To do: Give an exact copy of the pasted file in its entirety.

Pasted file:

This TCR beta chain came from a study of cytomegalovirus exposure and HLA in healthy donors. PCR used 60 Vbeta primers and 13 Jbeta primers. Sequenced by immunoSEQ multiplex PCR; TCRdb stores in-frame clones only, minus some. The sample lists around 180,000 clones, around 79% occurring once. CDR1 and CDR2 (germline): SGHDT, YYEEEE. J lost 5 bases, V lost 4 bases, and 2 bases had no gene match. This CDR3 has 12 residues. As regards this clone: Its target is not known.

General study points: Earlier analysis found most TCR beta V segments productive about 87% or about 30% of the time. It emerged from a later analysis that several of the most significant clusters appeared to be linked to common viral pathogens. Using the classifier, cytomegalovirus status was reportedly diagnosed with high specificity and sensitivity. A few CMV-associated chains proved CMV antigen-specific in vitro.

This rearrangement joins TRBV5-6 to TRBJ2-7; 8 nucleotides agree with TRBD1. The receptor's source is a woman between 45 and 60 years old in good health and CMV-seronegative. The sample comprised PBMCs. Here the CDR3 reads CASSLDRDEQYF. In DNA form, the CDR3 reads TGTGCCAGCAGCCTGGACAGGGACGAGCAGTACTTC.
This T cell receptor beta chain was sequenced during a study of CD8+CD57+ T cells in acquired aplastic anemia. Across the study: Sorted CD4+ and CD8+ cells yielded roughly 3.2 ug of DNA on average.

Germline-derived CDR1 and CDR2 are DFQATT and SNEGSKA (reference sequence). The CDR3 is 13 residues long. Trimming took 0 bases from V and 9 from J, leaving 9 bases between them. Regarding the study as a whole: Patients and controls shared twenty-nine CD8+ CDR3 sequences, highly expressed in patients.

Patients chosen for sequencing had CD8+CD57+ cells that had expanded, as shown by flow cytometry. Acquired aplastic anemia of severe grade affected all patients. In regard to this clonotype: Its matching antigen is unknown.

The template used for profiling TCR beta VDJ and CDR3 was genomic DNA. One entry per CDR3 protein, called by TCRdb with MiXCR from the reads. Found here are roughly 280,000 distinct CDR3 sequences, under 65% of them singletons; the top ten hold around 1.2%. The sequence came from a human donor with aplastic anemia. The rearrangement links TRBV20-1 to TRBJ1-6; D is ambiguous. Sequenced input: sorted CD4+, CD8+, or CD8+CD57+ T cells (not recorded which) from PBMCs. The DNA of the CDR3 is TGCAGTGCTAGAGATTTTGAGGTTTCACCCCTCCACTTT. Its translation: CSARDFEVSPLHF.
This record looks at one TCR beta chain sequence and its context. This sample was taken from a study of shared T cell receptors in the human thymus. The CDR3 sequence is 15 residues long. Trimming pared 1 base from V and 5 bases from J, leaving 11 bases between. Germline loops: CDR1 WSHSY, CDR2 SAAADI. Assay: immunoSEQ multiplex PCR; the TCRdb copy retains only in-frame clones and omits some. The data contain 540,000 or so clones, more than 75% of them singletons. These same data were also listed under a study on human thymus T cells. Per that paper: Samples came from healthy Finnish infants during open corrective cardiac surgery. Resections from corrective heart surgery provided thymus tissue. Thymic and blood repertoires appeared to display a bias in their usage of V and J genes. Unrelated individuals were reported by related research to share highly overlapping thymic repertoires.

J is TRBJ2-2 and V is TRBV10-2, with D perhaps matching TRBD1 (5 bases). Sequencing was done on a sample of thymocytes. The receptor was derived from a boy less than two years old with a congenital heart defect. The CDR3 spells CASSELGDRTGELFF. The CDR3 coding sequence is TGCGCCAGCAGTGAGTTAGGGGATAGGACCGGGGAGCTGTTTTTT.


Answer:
This TCR beta chain came from a study of cytomegalovirus exposure and HLA in healthy donors. PCR used 60 Vbeta primers and 13 Jbeta primers. Sequenced by immunoSEQ multiplex PCR; TCRdb stores in-frame clones only, minus some. The sample lists around 180,000 clones, around 79% occurring once. CDR1 and CDR2 (germline): SGHDT, YYEEEE. J lost 5 bases, V lost 4 bases, and 2 bases had no gene match. This CDR3 has 12 residues. As regards this clone: Its target is not known.

General study points: Earlier analysis found most TCR beta V segments productive about 87% or about 30% of the time. It emerged from a later analysis that several of the most significant clusters appeared to be linked to common viral pathogens. Using the classifier, cytomegalovirus status was reportedly diagnosed with high specificity and sensitivity. A few CMV-associated chains proved CMV antigen-specific in vitro.

This rearrangement joins TRBV5-6 to TRBJ2-7; 8 nucleotides agree with TRBD1. The receptor's source is a woman between 45 and 60 years old in good health and CMV-seronegative. The sample comprised PBMCs. Here the CDR3 reads CASSLDRDEQYF. In DNA form, the CDR3 reads TGTGCCAGCAGCCTGGACAGGGACGAGCAGTACTTC.
This T cell receptor beta chain was sequenced during a study of CD8+CD57+ T cells in acquired aplastic anemia. Across the study: Sorted CD4+ and CD8+ cells yielded roughly 3.2 ug of DNA on average.

Germline-derived CDR1 and CDR2 are DFQATT and SNEGSKA (reference sequence). The CDR3 is 13 residues long. Trimming took 0 bases from V and 9 from J, leaving 9 bases between them. Regarding the study as a whole: Patients and controls shared twenty-nine CD8+ CDR3 sequences, highly expressed in patients.

Patients chosen for sequencing had CD8+CD57+ cells that had expanded, as shown by flow cytometry. Acquired aplastic anemia of severe grade affected all patients. In regard to this clonotype: Its matching antigen is unknown.

The template used for profiling TCR beta VDJ and CDR3 was genomic DNA. One entry per CDR3 protein, called by TCRdb with MiXCR from the reads. Found here are roughly 280,000 distinct CDR3 sequences, under 65% of them singletons; the top ten hold around 1.2%. The sequence came from a human donor with aplastic anemia. The rearrangement links TRBV20-1 to TRBJ1-6; D is ambiguous. Sequenced input: sorted CD4+, CD8+, or CD8+CD57+ T cells (not recorded which) from PBMCs. The DNA of the CDR3 is TGCAGTGCTAGAGATTTTGAGGTTTCACCCCTCCACTTT. Its translation: CSARDFEVSPLHF.
This record looks at one TCR beta chain sequence and its context. This sample was taken from a study of shared T cell receptors in the human thymus. The CDR3 sequence is 15 residues long. Trimming pared 1 base from V and 5 bases from J, leaving 11 bases between. Germline loops: CDR1 WSHSY, CDR2 SAAADI. Assay: immunoSEQ multiplex PCR; the TCRdb copy retains only in-frame clones and omits some. The data contain 540,000 or so clones, more than 75% of them singletons. These same data were also listed under a study on human thymus T cells. Per that paper: Samples came from healthy Finnish infants during open corrective cardiac surgery. Resections from corrective heart surgery provided thymus tissue. Thymic and blood repertoires appeared to display a bias in their usage of V and J genes. Unrelated individuals were reported by related research to share highly overlapping thymic repertoires.

J is TRBJ2-2 and V is TRBV10-2, with D perhaps matching TRBD1 (5 bases). Sequencing was done on a sample of thymocytes. The receptor was derived from a boy less than two years old with a congenital heart defect. The CDR3 spells CASSELGDRTGELFF. The CDR3 coding sequence is TGCGCCAGCAGTGAGTTAGGGGATAGGACCGGGGAGCTGTTTTTT.